Sidestepping bureaucratic rigmarole and saving thousands of dollars in interest payments, Cooperative Resources and Services Project, LAEV’s parent nonprofit, gathers discretionary monies from friends, family, and other nonprofits to build up a no-collateral, simple interest loan called Ecological Revolving Loan Fund (ELF). The same fundraising technique allowed CRSP to purchase the two buildings LAEV currently occupies. Over a million dollars were borrowed and eventually paid back.

While urban eco-villages are uncommon, their role in re-inventing life in cities has become more pressing. Already, more than half the world’s people live in cities; by 2050, the UN estimates that will increase to nearly 70 percent. Ongoing experiments like LAEV’s show us what is possible and, perhaps, give us clues on how to live together better in the future.

Articles
via David Leavitt / Twitter

Anyone who has ever worked in retail knows that the worst thing about the job, right after the pay, are the unreasonable cheapskates who "want to talk to your manager" to get some money off an item.

They think that throwing a tantrum will save them a few bucks and don't care if they completely embarrass themselves in the process. Sometimes that involves belittling the poor employee who's just trying to get through their day with an ounce of dignity.

Twitter is rallying around a gal named Tori who works at a Target in Massachusetts after she was tweet-shamed by irate chapekate, journalist, and Twitter troll, David Leavitt.

Keep Reading
Business

Childbirth is the number one reason American women visit the hospital, and it ain't cheap. In fact, it's getting more and more expensive. A new study published in Health Affairs found that the cost of having a baby with employer-sponsored health insurance increased by almost 50% in the past seven years.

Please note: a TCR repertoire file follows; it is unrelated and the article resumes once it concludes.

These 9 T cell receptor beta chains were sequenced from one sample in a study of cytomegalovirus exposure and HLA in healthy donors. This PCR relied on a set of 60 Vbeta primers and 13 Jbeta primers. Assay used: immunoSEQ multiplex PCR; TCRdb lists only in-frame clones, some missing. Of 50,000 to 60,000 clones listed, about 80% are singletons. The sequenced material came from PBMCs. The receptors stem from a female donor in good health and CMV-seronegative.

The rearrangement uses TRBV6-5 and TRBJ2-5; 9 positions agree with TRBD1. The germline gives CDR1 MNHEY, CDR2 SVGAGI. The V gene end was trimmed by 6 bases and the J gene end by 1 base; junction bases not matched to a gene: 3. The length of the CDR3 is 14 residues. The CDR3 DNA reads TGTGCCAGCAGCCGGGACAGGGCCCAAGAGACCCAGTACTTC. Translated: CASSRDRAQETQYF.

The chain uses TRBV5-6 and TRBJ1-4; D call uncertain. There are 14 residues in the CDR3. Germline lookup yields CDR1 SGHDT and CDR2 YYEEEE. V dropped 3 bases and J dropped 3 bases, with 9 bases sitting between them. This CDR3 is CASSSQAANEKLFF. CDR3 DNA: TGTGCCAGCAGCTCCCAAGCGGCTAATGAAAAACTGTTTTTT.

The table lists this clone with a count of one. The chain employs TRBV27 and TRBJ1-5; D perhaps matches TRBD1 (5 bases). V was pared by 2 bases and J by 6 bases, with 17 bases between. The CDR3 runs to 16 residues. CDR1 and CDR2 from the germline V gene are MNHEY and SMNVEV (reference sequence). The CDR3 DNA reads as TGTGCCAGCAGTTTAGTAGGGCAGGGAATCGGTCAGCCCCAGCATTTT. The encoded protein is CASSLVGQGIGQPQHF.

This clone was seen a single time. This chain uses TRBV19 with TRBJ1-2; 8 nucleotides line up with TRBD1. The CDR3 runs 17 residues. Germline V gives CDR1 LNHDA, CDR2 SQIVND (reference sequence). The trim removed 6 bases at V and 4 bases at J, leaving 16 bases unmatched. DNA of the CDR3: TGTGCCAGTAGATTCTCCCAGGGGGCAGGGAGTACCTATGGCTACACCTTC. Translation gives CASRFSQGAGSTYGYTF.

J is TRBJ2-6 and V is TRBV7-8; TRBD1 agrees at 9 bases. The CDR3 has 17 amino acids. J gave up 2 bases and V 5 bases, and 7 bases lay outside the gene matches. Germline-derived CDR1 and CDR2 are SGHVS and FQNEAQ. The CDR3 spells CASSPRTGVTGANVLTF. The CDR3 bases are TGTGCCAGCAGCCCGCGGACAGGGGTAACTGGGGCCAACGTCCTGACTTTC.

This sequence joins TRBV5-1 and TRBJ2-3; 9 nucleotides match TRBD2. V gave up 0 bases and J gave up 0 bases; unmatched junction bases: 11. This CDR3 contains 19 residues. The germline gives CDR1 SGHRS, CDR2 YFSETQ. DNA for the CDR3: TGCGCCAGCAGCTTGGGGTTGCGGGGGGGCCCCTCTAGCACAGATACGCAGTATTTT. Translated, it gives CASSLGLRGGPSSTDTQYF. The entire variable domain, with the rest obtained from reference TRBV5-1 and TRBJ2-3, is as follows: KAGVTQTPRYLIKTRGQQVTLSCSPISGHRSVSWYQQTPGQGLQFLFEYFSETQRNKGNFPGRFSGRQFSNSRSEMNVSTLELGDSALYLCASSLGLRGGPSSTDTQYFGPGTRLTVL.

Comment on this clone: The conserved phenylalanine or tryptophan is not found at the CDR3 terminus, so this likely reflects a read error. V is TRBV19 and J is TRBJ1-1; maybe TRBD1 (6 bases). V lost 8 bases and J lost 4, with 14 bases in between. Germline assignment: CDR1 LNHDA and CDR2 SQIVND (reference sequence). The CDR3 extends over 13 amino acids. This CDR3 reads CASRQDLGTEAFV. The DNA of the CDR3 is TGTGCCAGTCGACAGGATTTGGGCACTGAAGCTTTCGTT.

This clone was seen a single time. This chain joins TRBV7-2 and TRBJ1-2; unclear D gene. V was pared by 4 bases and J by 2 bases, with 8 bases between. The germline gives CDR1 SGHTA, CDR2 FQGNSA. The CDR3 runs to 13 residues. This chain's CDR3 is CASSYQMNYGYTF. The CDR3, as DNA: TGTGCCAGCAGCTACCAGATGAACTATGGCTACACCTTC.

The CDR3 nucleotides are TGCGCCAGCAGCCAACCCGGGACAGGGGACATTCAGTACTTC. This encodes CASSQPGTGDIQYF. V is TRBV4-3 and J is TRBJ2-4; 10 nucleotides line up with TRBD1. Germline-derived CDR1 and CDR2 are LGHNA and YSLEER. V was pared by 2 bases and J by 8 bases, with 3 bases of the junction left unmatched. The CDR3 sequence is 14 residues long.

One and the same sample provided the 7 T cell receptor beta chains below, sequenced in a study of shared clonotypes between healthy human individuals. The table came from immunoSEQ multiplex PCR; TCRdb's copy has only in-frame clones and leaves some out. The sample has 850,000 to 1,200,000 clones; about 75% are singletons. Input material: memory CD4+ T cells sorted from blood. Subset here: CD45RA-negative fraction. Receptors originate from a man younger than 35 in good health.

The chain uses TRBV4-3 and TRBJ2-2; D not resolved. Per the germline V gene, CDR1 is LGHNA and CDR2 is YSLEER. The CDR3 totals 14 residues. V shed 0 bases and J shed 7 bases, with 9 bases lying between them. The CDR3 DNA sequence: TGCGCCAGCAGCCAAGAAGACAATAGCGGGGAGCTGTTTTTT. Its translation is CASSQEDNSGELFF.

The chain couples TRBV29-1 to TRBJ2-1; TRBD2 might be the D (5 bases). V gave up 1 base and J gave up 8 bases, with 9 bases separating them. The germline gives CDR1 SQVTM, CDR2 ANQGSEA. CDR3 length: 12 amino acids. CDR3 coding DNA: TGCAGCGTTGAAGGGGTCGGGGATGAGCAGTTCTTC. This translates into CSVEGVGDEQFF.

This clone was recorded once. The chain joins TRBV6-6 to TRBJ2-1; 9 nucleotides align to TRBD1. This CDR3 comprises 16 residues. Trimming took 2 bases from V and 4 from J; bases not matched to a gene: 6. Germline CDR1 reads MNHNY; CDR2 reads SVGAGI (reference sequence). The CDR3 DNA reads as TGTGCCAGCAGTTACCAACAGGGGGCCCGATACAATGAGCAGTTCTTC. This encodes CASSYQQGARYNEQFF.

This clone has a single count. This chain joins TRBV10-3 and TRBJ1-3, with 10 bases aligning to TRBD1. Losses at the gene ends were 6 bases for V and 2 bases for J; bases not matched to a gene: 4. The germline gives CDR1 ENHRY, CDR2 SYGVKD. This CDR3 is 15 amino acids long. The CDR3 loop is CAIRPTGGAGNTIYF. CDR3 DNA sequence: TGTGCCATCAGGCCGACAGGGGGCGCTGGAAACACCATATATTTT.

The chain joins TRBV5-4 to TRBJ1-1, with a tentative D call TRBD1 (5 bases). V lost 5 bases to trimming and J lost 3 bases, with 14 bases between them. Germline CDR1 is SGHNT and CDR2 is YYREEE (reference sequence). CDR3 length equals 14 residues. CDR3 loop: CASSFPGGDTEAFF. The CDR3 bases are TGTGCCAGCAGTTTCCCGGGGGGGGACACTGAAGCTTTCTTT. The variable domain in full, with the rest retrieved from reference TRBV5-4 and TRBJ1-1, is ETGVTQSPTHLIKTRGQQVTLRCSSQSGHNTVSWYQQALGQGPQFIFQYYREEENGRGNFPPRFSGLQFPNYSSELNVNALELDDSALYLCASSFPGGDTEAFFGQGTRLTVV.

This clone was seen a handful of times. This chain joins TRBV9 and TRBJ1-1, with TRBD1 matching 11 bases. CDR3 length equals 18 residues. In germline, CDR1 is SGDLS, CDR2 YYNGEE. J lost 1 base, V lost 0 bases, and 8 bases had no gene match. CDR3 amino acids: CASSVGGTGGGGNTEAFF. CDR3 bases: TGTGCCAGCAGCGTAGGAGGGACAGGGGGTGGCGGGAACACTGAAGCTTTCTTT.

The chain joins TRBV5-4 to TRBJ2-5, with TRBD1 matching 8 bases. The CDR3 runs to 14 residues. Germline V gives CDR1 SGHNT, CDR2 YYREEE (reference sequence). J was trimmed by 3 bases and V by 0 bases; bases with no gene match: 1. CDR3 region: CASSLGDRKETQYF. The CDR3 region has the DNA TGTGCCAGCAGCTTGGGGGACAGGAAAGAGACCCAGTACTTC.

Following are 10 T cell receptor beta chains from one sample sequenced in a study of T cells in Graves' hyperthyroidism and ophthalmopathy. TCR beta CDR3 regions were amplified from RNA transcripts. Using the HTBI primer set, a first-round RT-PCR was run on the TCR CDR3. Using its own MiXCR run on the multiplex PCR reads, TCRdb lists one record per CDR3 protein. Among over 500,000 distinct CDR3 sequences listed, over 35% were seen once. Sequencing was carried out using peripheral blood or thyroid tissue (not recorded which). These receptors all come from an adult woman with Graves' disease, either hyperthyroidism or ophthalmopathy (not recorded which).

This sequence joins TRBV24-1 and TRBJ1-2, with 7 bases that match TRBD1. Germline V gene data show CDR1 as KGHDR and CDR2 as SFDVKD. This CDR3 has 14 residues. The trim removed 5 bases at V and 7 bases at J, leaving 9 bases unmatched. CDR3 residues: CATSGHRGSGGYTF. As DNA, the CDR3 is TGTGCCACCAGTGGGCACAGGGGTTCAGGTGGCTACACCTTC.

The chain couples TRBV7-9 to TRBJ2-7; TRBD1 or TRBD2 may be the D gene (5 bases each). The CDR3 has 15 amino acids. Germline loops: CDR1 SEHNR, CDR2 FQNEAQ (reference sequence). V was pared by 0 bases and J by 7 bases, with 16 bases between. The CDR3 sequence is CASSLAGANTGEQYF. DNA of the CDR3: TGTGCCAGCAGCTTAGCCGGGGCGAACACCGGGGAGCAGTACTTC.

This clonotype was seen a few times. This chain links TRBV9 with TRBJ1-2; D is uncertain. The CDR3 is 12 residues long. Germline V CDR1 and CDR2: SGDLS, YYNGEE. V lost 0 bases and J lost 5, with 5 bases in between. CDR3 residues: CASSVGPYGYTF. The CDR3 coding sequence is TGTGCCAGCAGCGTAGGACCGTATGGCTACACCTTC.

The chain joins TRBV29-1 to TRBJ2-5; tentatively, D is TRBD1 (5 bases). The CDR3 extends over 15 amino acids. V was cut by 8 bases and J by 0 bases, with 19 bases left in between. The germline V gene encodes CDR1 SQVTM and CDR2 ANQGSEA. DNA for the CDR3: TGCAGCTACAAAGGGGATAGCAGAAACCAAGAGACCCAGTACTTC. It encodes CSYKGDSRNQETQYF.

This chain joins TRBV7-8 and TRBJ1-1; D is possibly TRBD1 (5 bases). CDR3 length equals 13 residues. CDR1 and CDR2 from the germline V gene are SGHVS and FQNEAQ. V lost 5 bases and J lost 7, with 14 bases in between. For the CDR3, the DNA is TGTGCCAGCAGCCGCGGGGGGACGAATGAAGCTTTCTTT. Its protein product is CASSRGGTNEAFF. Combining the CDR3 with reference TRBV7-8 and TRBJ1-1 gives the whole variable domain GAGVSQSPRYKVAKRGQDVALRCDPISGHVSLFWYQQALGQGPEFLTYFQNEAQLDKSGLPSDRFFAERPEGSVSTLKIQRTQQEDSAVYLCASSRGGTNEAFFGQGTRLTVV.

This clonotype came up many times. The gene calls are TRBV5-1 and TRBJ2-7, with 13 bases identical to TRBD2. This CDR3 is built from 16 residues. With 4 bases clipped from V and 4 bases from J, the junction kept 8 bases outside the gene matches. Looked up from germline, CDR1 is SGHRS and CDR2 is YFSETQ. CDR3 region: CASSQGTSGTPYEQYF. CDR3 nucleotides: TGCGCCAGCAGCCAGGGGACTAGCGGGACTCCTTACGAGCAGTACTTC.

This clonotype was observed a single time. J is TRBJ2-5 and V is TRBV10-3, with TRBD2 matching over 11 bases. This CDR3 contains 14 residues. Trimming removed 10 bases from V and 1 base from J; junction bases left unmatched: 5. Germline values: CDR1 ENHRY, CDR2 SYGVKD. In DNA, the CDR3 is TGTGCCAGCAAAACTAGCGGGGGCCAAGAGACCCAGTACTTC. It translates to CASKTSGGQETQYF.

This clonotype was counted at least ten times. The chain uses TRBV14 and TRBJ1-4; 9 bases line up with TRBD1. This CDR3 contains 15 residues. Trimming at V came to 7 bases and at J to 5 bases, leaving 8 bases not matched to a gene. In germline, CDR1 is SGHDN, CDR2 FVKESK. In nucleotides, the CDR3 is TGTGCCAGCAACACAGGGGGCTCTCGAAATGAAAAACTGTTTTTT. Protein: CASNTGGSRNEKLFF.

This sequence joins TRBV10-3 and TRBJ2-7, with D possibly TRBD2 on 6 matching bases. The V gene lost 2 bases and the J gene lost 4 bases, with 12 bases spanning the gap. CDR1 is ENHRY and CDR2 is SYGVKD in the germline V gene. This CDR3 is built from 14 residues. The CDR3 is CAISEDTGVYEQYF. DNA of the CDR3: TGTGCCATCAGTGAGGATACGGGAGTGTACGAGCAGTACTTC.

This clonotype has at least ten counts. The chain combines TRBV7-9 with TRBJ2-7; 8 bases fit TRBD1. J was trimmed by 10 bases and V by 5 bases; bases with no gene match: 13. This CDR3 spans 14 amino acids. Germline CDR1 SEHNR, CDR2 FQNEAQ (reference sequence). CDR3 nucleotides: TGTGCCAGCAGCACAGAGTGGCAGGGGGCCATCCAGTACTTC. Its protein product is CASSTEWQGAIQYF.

The study evaluated "trends in cost-sharing for maternity care for women with employer-based health insurance plans, before and after the Affordable Care Act," which was signed into law in 2010. The study looked at over 657,061 women enrolled in large employer-sponsored health insurance plans who delivered babies between 2008 and 2015, as these plans tend to cover more than plans purchased by small businesses or individuals.

Keep Reading
Health

A meteorite crashed into Earth nearly 800,000 years ago. The meteor was 1.2 miles wide, and the impact was so big, it covered 10% of the planet with debris. However, scientists haven't been able to find the impact site for over a century. That is, until now. A study published in the Proceedings of the National Academy of Sciences journal believes the crash site has been located.

Tektites, which are essentially rocks that have been liquefied from the heat of the impact and then cooled to form glass, help scientists spot the original impact site of a meteor. Upon impact, melted material is thrown into the atmosphere, then falls back to the ground. Even if the original crater has disappeared due to erosion or is hidden by a shift in tectonic plates, tektites give the spot away. Tektites between 750,000 to 35.5 million years old have been found in every continent except Antarctica.

Keep Reading